Jellyfish forecasts for the French Riviera

b16ed117-7136-4caf-9ec9-d32bacf3695e

Editor's Picks
Features Post
The brightest pupils
04 October 2021
Features Post
Dealing with egg ‘fungus’
04 October 2021
Features Post
Rathbun’s tetra in the wild
13 September 2021
Fishkeeping News Post
Report: 2021 BKKS National Koi Show results
13 September 2021
Features Post
The World's forgotten fishes
16 August 2021


"At first we'll see some light breezes to the south, picking up towards midday, followed by some scattered showers, and a plague of jellyfish stinging everything in sight in the early afternoon…"

The coasts of the French Riviera have employed an early warning system for jellyfish, due to ongoing issue with stinging.

In some cases, up to 500 people in one day have been stung by Pelagia noctiluca, or the Mauve stinger to give it a more sinister name. These jellyfish have a history of misdemeanors, and back in 2007 a swarm of billions of them wiped out over 100,000 salmon at a farm in Northern Ireland.

Current measures include anti-jellyfish nets, but these only have a limited effect. Through a suspected combination of rising temperatures and a depletion of natural predators, numbers have proliferated, and the waspish inverts are still finding their way inshore.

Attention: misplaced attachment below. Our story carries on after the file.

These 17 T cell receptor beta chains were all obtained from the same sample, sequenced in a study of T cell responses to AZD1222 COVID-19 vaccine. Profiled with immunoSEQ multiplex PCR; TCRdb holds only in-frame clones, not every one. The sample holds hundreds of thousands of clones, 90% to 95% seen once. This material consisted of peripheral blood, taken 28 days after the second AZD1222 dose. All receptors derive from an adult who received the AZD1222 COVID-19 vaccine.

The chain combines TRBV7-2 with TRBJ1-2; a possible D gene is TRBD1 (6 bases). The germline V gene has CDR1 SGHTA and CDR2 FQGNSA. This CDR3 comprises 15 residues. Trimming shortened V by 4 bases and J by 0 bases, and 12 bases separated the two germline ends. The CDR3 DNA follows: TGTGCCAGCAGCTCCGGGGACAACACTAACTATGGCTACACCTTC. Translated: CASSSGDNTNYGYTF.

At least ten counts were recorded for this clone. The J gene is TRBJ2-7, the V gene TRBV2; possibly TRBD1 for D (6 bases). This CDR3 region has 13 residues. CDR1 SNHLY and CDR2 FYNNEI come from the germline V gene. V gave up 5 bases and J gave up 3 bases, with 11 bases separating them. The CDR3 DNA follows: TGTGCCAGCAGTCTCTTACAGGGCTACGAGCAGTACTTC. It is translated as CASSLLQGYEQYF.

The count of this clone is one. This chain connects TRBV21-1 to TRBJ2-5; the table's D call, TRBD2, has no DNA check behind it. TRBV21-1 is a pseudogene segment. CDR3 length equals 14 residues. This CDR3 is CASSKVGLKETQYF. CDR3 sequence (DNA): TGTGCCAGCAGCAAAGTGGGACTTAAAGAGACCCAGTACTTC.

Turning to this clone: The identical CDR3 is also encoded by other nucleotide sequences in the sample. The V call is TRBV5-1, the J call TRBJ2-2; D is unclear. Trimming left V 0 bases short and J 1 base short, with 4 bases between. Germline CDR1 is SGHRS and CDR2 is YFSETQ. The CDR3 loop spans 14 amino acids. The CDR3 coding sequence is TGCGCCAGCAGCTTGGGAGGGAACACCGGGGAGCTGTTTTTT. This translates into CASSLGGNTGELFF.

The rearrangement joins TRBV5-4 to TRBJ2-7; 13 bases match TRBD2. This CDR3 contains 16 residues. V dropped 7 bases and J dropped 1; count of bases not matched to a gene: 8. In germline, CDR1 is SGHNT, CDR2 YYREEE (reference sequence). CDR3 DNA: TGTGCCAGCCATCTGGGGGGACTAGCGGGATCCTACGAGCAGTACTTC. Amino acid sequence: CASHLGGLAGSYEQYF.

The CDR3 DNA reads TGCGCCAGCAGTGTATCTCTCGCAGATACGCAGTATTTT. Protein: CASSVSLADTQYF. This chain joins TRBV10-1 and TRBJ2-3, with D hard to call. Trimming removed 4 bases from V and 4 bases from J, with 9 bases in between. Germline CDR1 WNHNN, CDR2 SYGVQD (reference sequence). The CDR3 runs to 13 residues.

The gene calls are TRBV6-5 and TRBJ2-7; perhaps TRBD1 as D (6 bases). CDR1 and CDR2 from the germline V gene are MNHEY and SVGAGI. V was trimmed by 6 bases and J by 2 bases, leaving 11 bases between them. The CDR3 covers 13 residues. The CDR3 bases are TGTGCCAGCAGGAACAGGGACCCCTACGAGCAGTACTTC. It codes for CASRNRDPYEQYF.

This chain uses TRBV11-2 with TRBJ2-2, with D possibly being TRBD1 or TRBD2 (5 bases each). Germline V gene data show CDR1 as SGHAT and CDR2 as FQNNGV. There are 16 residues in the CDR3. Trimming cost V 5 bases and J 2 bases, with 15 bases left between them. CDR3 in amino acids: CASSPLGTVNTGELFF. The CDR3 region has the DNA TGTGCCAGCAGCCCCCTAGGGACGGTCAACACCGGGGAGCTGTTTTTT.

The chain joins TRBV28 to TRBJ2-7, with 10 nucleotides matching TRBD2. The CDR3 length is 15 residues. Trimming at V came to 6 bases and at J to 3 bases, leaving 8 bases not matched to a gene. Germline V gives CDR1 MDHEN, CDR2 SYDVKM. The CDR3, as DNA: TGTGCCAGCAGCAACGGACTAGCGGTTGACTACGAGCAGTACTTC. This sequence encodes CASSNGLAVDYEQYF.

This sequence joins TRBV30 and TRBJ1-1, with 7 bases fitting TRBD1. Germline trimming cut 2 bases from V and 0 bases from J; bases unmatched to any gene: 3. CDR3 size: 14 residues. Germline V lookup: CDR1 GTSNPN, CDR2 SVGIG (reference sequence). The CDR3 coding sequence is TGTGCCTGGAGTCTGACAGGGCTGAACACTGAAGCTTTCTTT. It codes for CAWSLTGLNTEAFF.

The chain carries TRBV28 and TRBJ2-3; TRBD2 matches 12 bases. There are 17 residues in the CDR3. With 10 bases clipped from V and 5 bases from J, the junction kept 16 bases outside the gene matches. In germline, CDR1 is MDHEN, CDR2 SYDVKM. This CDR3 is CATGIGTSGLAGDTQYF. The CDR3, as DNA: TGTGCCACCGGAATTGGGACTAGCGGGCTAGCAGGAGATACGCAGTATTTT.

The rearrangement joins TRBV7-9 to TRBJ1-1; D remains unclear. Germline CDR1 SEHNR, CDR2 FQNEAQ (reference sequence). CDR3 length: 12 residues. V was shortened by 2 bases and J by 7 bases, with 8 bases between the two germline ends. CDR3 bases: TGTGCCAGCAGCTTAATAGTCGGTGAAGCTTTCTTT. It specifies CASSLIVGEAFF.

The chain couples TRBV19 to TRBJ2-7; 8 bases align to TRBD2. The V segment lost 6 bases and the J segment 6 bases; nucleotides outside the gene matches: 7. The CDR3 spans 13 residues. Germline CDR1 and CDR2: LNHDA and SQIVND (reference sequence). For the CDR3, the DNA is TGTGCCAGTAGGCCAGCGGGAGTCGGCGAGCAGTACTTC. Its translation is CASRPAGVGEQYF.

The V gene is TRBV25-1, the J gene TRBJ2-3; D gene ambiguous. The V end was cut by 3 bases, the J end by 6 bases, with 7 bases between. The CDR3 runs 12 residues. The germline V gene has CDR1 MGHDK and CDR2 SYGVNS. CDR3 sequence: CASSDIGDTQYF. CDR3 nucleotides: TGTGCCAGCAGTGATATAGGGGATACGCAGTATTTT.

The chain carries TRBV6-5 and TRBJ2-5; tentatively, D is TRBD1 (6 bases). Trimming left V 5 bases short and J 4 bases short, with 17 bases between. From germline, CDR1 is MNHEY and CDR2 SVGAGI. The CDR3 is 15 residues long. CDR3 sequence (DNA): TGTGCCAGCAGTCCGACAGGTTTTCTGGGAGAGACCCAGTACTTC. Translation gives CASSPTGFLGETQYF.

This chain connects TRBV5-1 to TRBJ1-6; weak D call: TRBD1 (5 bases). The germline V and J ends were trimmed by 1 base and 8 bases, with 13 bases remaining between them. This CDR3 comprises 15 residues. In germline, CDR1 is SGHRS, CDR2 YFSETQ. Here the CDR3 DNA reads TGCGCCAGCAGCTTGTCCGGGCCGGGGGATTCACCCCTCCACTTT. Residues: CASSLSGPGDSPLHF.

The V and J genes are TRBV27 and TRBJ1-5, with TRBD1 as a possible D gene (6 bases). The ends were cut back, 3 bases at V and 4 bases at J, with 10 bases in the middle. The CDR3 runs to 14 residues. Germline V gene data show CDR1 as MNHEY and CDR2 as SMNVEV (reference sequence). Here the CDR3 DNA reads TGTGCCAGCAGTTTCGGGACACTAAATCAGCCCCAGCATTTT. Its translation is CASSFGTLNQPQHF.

Now, to try to get on top of a wave of irritated bathers, the oceanological institute of Villefranche-Sur-Mer is launching a 48-hour forecast, predicting jellyfish numbers before they become a problem.

The forecasts are based around an observed link between the breaching (the shore invading behavior) and winds and currents.

By way of warning, a five point probability rating is to be employed, going from a grading of zero, at which there is no jellyfish risk, up to a five rating, classed as the maximum jellyfish likelihood.

The increase in numbers is not a local phenomenon, and Practical Fishkeeping has reported on swarms of jellyfish cluttering up cooling ports in power stations around the world.

Without a change to either the environmental conditions favourable to them, or an rapid increase in levels of natural predators — chiefly Tuna and turtles — the problem looks set to get worse over coming years.

Why not take out a subscription to Practical Fishkeeping magazine? See our latest subscription offer.